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Blood-pressure drugs improved outcomes

Wed., March 2, 2011

Study says even patients without hypertension may benefit

LOS ANGELES – High blood pressure often goes hand-in-hand with heart disease. But some people with heart disease don’t have hypertension. Those people, however, may still benefit from taking medications to treat high blood pressure, according to an analysis published Tuesday in the Journal of the American Medical Association.

Experts reviewed 25 studies that examined the use of anti-hypertensive medications and prevention of heart attacks, strokes and death in people with heart disease but who had normal blood pressure. Using anti-hypertensive drugs reduced the risk of stroke by 23 percent, congestive heart failure-related events by 29 percent, heart-disease events by 15 percent and death by any cause by 13 percent. There was not a reduction in heart-attack risk, however.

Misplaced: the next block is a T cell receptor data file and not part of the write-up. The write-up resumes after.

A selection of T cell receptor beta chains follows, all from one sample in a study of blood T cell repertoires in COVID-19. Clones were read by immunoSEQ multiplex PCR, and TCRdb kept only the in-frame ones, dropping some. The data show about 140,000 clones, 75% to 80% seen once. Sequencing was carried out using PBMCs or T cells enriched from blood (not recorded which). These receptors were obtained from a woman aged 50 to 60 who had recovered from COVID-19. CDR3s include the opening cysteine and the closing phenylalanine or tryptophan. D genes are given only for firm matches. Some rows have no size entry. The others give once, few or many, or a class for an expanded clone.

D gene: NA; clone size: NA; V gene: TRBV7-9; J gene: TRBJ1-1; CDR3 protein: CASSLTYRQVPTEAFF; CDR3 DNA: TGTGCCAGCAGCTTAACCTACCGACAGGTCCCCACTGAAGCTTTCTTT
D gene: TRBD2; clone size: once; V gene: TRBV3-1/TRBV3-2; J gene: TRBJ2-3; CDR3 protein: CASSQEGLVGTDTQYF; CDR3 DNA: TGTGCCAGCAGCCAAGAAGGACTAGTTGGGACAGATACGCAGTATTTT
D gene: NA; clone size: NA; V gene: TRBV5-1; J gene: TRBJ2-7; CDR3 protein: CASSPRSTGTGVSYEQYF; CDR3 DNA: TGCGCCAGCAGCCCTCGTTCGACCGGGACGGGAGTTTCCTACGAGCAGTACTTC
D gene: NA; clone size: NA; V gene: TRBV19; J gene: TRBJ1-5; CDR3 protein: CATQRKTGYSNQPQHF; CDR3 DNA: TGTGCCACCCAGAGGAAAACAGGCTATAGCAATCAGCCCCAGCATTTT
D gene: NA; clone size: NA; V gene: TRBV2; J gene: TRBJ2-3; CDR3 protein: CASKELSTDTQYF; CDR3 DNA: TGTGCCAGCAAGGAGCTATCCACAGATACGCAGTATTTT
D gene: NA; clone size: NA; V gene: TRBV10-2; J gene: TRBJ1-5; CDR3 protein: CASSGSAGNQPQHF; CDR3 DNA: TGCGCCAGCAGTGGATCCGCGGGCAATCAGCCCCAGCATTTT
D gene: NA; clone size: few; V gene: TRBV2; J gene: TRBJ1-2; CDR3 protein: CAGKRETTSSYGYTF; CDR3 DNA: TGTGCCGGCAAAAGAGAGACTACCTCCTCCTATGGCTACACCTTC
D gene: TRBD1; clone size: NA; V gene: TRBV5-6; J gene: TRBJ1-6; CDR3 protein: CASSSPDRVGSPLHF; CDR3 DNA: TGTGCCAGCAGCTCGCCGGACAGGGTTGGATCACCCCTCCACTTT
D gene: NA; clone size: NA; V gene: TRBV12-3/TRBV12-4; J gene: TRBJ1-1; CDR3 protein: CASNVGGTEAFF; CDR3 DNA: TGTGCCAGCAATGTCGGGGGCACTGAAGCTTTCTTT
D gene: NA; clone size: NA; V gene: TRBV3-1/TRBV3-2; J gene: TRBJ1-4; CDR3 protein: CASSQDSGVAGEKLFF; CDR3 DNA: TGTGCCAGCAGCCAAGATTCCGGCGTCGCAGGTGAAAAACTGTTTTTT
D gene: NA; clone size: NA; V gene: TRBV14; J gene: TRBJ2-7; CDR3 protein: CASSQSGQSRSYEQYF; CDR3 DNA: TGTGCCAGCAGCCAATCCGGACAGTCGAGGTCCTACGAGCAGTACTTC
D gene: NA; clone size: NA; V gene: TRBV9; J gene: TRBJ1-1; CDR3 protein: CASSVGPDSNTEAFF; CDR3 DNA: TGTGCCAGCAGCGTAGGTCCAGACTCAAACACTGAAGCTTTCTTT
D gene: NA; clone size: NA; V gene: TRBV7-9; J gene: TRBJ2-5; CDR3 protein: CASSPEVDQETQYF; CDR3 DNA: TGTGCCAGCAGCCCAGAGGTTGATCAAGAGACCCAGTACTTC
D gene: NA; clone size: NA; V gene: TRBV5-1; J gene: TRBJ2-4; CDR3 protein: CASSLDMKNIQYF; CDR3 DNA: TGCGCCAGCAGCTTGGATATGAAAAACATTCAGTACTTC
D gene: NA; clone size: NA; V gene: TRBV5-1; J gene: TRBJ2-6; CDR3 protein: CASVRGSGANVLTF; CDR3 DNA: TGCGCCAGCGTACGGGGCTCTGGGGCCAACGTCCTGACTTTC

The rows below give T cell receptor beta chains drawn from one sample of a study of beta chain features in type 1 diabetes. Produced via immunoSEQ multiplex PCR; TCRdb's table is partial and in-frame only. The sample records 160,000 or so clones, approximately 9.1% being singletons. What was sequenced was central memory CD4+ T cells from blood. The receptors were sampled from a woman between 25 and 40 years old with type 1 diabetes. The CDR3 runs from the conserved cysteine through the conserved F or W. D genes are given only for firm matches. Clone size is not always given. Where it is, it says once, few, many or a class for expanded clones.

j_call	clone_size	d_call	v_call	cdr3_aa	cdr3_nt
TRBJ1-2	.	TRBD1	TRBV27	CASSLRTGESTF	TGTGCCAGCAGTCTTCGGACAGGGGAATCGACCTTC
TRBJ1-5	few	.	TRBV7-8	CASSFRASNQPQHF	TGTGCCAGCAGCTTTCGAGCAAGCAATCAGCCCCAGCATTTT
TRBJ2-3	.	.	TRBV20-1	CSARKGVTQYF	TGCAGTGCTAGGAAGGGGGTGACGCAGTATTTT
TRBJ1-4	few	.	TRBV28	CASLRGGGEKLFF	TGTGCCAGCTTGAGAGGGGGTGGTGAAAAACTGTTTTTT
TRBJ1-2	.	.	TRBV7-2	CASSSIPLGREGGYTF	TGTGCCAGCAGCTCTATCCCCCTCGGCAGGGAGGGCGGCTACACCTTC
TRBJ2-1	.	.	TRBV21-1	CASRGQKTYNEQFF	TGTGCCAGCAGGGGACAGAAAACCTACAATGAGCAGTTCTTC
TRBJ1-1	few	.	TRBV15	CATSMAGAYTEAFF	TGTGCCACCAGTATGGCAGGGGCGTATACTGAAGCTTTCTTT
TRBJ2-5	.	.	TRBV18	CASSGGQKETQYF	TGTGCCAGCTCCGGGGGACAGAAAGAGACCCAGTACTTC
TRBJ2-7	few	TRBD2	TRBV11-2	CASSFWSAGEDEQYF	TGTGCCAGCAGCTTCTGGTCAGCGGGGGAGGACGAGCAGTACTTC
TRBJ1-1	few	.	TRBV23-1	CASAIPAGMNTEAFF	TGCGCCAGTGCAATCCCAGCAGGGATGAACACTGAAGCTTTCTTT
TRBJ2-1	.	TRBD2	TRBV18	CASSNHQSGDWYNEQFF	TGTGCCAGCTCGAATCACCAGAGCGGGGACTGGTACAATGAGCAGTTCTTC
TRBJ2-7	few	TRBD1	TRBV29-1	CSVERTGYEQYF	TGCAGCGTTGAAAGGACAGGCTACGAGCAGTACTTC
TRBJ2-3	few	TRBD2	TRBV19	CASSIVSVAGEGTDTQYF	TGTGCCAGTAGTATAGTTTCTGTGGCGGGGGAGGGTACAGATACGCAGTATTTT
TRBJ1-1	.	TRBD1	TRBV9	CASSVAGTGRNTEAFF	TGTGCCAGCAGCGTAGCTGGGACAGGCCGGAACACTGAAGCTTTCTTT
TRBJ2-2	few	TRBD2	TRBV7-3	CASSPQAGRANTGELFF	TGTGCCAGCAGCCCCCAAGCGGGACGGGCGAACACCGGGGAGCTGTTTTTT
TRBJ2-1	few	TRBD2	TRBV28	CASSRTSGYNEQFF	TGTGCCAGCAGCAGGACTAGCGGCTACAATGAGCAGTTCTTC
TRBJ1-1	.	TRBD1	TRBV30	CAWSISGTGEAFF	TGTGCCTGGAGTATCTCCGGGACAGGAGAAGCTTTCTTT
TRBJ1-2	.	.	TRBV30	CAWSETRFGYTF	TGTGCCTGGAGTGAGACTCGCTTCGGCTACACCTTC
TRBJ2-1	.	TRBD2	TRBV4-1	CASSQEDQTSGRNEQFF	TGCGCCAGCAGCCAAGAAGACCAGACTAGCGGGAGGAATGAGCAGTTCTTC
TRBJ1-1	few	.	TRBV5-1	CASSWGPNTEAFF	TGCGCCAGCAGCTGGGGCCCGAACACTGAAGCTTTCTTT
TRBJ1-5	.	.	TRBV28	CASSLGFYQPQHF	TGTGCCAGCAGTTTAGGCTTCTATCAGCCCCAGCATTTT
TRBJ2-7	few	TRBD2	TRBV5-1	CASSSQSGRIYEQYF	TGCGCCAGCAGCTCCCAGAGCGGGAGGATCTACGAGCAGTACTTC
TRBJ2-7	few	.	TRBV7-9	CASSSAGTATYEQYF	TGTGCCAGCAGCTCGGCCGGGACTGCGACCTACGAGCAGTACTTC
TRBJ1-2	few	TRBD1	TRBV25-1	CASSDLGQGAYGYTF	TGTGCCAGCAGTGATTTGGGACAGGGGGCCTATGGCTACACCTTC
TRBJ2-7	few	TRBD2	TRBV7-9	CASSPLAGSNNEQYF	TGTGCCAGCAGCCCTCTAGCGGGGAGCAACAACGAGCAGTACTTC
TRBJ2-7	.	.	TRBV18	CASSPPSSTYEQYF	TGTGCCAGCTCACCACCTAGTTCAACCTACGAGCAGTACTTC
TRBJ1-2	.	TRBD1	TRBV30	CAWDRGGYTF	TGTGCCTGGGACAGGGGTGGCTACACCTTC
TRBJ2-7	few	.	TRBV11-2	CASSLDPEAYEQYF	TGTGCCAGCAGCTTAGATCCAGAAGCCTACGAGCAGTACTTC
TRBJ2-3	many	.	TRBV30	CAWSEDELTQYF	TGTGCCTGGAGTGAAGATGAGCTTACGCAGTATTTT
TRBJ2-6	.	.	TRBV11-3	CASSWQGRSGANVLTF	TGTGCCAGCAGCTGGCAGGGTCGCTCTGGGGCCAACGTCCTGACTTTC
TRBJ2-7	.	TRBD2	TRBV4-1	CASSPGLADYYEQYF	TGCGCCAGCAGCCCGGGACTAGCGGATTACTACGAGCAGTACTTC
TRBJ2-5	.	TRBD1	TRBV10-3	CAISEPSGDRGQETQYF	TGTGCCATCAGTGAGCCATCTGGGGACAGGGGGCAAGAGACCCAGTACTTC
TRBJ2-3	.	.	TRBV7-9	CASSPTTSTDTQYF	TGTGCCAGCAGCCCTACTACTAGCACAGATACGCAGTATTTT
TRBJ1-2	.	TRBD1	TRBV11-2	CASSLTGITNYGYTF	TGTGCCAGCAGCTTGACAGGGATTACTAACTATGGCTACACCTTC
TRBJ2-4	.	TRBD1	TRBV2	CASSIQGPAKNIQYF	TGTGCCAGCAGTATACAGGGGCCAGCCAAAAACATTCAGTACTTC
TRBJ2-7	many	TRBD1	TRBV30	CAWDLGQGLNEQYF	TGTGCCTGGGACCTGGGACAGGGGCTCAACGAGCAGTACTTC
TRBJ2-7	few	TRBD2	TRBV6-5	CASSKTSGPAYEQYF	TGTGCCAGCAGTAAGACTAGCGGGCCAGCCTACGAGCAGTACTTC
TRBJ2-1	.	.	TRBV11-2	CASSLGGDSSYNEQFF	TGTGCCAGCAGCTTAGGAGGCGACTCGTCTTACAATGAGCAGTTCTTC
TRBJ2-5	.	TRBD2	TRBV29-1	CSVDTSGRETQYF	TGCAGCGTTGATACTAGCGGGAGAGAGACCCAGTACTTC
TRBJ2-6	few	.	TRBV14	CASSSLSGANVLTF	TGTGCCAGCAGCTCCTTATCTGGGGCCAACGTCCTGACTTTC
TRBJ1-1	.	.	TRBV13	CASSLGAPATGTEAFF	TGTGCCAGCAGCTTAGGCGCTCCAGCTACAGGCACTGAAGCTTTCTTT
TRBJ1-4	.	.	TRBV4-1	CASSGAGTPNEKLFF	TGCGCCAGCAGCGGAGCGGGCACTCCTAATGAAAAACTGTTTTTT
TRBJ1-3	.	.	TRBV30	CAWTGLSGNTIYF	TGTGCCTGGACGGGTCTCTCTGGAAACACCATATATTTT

The issue of whether heart patients with normal blood pressure should take anti-hypertensive medications has been debated for some time. But this study shows an obvious benefit, said the authors, led by Angela M. Thompson of the Tulane University School of Public Health and Tropical Medicine.

While the analysis is good news for people with heart disease, it’s not clear whether people without heart disease and with normal blood pressure would benefit from taking anti-hypertensive medications, said Dr. Hector O. Ventura and Dr. Carl J. Lavie, the authors of an editorial accompanying the study. Improvements in diet and exercise patterns can reduce the chances of developing hypertension as well as heart disease, they wrote.


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